Virtualization allows businesses to use IT resources more efficiently. This not only enhances employee productivity, it also provides cost savings, therefore improving profitability in two way.
A Definition of Virtualization
In most cases, managed programs providers who recommend virtualization are speaking of setting up a server computer to emulate several virtual servers. A server virtualization approach allows a single machine to act as though it consisted of more than one server, each one isolated and independent from the others in terms of its computing functions.
From the point of view of the end user, the various virtual servers appear to be separate resources rather than a single machine.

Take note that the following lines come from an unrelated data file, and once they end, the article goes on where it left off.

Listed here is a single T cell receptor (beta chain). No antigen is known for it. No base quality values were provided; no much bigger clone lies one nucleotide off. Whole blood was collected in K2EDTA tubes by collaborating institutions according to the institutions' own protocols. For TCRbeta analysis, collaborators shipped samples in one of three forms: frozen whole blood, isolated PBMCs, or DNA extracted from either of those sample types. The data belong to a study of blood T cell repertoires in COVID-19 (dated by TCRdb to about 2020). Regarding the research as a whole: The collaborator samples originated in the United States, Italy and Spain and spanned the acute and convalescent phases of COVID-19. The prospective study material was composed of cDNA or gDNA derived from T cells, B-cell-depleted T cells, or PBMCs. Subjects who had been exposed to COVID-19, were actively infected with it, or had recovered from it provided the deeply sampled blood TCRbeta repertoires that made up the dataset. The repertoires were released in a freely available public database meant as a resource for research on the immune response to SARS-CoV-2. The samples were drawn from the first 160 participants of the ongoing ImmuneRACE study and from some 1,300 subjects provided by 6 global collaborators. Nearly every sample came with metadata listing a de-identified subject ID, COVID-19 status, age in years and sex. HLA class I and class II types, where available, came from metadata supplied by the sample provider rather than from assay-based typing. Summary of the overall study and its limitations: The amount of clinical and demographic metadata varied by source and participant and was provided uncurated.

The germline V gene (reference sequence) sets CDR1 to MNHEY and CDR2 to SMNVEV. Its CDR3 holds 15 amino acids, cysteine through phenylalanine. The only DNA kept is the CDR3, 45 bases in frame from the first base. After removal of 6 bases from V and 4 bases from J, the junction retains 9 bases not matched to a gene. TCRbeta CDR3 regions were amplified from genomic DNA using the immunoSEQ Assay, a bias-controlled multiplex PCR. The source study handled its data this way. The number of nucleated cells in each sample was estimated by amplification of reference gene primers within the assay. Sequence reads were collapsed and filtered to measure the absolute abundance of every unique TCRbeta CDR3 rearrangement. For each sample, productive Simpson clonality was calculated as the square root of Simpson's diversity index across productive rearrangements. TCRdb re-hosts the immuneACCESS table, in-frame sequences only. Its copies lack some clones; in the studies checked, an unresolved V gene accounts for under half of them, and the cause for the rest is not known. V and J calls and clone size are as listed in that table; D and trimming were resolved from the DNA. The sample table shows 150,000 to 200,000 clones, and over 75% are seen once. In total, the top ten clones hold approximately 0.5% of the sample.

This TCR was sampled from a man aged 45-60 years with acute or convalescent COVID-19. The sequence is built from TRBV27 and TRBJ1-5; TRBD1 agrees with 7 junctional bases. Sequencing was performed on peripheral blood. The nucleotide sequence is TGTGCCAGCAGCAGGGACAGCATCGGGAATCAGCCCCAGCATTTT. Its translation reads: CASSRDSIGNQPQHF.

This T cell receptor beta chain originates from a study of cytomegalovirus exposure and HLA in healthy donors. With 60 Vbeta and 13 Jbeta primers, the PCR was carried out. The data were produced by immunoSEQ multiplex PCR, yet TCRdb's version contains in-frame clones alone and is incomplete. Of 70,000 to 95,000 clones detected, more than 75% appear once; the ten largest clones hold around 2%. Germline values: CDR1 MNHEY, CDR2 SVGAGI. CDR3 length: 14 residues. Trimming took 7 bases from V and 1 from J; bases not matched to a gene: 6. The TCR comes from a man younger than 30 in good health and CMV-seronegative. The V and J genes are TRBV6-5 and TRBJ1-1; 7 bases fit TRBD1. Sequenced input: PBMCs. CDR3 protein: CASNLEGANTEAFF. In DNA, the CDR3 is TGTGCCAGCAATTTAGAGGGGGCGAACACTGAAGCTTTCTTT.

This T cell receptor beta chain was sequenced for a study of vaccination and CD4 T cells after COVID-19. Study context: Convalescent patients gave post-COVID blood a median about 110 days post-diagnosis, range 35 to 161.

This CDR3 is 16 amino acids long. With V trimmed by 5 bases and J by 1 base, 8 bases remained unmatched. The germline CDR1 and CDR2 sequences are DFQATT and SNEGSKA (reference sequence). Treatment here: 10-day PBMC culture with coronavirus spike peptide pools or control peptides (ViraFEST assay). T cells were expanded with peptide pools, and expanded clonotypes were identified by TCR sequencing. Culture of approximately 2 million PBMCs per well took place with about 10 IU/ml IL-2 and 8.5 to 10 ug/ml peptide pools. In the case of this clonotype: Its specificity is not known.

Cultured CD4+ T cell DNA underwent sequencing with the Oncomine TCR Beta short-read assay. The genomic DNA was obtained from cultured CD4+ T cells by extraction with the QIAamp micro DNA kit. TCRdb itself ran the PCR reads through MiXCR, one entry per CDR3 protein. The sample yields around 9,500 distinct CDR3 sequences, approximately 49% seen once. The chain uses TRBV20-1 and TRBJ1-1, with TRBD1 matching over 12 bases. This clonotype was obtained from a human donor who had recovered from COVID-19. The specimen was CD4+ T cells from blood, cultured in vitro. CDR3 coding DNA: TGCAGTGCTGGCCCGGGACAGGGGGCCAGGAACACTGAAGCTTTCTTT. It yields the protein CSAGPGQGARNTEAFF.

Advantages of Virtualization
Many businesses enterprises have experienced a server crash. When the network is dependent on a single, unvirtualized server to manage operations, such a crash can be catastrophic in terms of workflow and even data integrity.
A virtual server may also experience a crash, but the effects of that crash will be limited to just the single virtual server experiencing conflicts. Other virtual servers, even though they are running on the same physical machine, will continue to operate normally.
Such IT solutions offer profound advantages to businesses. It is a case of not putting "all the eggs in one basket." Just as individuals often prefer to partition their drives so that a crash will affect only one part of a physical drive, businesses are well-advised to use virtualization to help protect essential company resources.
Running two or more virtual servers is also usually less expensive than purchasing additional physical servers.